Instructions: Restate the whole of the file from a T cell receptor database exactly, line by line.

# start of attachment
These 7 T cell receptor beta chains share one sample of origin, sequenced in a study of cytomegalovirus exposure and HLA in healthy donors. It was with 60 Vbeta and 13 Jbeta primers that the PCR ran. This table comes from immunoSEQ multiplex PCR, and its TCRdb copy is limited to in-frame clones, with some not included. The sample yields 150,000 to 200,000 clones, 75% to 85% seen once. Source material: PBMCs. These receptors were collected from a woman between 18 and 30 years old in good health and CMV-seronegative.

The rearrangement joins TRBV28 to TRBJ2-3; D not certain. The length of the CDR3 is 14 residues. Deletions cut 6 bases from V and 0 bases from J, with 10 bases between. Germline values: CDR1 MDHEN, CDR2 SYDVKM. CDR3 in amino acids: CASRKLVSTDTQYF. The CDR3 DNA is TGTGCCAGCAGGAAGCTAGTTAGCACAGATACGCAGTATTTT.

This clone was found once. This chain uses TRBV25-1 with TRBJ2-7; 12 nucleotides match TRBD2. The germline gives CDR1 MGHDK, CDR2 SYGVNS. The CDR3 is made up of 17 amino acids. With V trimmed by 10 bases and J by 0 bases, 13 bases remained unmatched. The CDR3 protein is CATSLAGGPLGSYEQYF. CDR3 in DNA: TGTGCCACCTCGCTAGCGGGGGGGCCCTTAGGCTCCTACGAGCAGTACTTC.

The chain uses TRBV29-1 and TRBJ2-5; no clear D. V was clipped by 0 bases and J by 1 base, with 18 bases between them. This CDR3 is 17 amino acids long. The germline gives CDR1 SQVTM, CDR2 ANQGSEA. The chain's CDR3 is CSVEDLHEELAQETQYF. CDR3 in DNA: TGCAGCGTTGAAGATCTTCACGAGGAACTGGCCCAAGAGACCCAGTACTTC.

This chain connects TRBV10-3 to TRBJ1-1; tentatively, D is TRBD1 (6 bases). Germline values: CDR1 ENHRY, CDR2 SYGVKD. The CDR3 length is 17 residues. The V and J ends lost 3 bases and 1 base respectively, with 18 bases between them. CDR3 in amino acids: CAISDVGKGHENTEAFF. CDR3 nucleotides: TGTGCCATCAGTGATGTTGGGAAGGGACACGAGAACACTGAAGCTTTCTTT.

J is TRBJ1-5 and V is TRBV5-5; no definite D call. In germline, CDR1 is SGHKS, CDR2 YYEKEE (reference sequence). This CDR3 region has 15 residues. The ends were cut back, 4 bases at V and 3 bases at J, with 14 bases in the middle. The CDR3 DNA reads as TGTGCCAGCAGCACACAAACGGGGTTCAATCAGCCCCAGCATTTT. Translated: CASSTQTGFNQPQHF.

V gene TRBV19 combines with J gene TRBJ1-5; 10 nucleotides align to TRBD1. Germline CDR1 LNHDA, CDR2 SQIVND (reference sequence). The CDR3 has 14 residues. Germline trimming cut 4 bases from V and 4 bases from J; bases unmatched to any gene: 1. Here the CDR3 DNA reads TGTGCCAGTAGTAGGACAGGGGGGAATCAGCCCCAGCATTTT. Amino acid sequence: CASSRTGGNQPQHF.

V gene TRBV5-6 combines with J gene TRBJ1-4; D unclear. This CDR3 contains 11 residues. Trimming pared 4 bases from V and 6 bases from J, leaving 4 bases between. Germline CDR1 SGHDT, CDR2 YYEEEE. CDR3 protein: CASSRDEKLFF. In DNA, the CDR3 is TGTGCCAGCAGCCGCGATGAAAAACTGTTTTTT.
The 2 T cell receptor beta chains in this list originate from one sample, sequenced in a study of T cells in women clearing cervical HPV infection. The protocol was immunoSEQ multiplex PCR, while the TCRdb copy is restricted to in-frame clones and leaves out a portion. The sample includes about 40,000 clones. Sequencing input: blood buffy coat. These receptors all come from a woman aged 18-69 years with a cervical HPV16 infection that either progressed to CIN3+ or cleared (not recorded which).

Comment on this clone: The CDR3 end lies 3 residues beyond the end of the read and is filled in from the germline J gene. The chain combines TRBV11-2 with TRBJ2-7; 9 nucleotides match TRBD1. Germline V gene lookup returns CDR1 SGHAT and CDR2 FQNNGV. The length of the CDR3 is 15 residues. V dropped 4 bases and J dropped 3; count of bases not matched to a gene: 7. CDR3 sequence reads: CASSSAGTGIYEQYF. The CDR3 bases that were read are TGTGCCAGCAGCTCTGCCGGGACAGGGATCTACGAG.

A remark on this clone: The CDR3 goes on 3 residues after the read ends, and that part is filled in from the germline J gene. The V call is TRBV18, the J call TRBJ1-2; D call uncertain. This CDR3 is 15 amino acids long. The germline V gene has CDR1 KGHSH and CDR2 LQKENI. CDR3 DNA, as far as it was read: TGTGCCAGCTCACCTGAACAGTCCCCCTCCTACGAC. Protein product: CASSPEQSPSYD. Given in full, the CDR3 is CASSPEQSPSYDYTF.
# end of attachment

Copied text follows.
These 7 T cell receptor beta chains share one sample of origin, sequenced in a study of cytomegalovirus exposure and HLA in healthy donors. It was with 60 Vbeta and 13 Jbeta primers that the PCR ran. This table comes from immunoSEQ multiplex PCR, and its TCRdb copy is limited to in-frame clones, with some not included. The sample yields 150,000 to 200,000 clones, 75% to 85% seen once. Source material: PBMCs. These receptors were collected from a woman between 18 and 30 years old in good health and CMV-seronegative.

The rearrangement joins TRBV28 to TRBJ2-3; D not certain. The length of the CDR3 is 14 residues. Deletions cut 6 bases from V and 0 bases from J, with 10 bases between. Germline values: CDR1 MDHEN, CDR2 SYDVKM. CDR3 in amino acids: CASRKLVSTDTQYF. The CDR3 DNA is TGTGCCAGCAGGAAGCTAGTTAGCACAGATACGCAGTATTTT.

This clone was found once. This chain uses TRBV25-1 with TRBJ2-7; 12 nucleotides match TRBD2. The germline gives CDR1 MGHDK, CDR2 SYGVNS. The CDR3 is made up of 17 amino acids. With V trimmed by 10 bases and J by 0 bases, 13 bases remained unmatched. The CDR3 protein is CATSLAGGPLGSYEQYF. CDR3 in DNA: TGTGCCACCTCGCTAGCGGGGGGGCCCTTAGGCTCCTACGAGCAGTACTTC.

The chain uses TRBV29-1 and TRBJ2-5; no clear D. V was clipped by 0 bases and J by 1 base, with 18 bases between them. This CDR3 is 17 amino acids long. The germline gives CDR1 SQVTM, CDR2 ANQGSEA. The chain's CDR3 is CSVEDLHEELAQETQYF. CDR3 in DNA: TGCAGCGTTGAAGATCTTCACGAGGAACTGGCCCAAGAGACCCAGTACTTC.

This chain connects TRBV10-3 to TRBJ1-1; tentatively, D is TRBD1 (6 bases). Germline values: CDR1 ENHRY, CDR2 SYGVKD. The CDR3 length is 17 residues. The V and J ends lost 3 bases and 1 base respectively, with 18 bases between them. CDR3 in amino acids: CAISDVGKGHENTEAFF. CDR3 nucleotides: TGTGCCATCAGTGATGTTGGGAAGGGACACGAGAACACTGAAGCTTTCTTT.

J is TRBJ1-5 and V is TRBV5-5; no definite D call. In germline, CDR1 is SGHKS, CDR2 YYEKEE (reference sequence). This CDR3 region has 15 residues. The ends were cut back, 4 bases at V and 3 bases at J, with 14 bases in the middle. The CDR3 DNA reads as TGTGCCAGCAGCACACAAACGGGGTTCAATCAGCCCCAGCATTTT. Translated: CASSTQTGFNQPQHF.

V gene TRBV19 combines with J gene TRBJ1-5; 10 nucleotides align to TRBD1. Germline CDR1 LNHDA, CDR2 SQIVND (reference sequence). The CDR3 has 14 residues. Germline trimming cut 4 bases from V and 4 bases from J; bases unmatched to any gene: 1. Here the CDR3 DNA reads TGTGCCAGTAGTAGGACAGGGGGGAATCAGCCCCAGCATTTT. Amino acid sequence: CASSRTGGNQPQHF.

V gene TRBV5-6 combines with J gene TRBJ1-4; D unclear. This CDR3 contains 11 residues. Trimming pared 4 bases from V and 6 bases from J, leaving 4 bases between. Germline CDR1 SGHDT, CDR2 YYEEEE. CDR3 protein: CASSRDEKLFF. In DNA, the CDR3 is TGTGCCAGCAGCCGCGATGAAAAACTGTTTTTT.
The 2 T cell receptor beta chains in this list originate from one sample, sequenced in a study of T cells in women clearing cervical HPV infection. The protocol was immunoSEQ multiplex PCR, while the TCRdb copy is restricted to in-frame clones and leaves out a portion. The sample includes about 40,000 clones. Sequencing input: blood buffy coat. These receptors all come from a woman aged 18-69 years with a cervical HPV16 infection that either progressed to CIN3+ or cleared (not recorded which).

Comment on this clone: The CDR3 end lies 3 residues beyond the end of the read and is filled in from the germline J gene. The chain combines TRBV11-2 with TRBJ2-7; 9 nucleotides match TRBD1. Germline V gene lookup returns CDR1 SGHAT and CDR2 FQNNGV. The length of the CDR3 is 15 residues. V dropped 4 bases and J dropped 3; count of bases not matched to a gene: 7. CDR3 sequence reads: CASSSAGTGIYEQYF. The CDR3 bases that were read are TGTGCCAGCAGCTCTGCCGGGACAGGGATCTACGAG.

A remark on this clone: The CDR3 goes on 3 residues after the read ends, and that part is filled in from the germline J gene. The V call is TRBV18, the J call TRBJ1-2; D call uncertain. This CDR3 is 15 amino acids long. The germline V gene has CDR1 KGHSH and CDR2 LQKENI. CDR3 DNA, as far as it was read: TGTGCCAGCTCACCTGAACAGTCCCCCTCCTACGAC. Protein product: CASSPEQSPSYD. Given in full, the CDR3 is CASSPEQSPSYDYTF.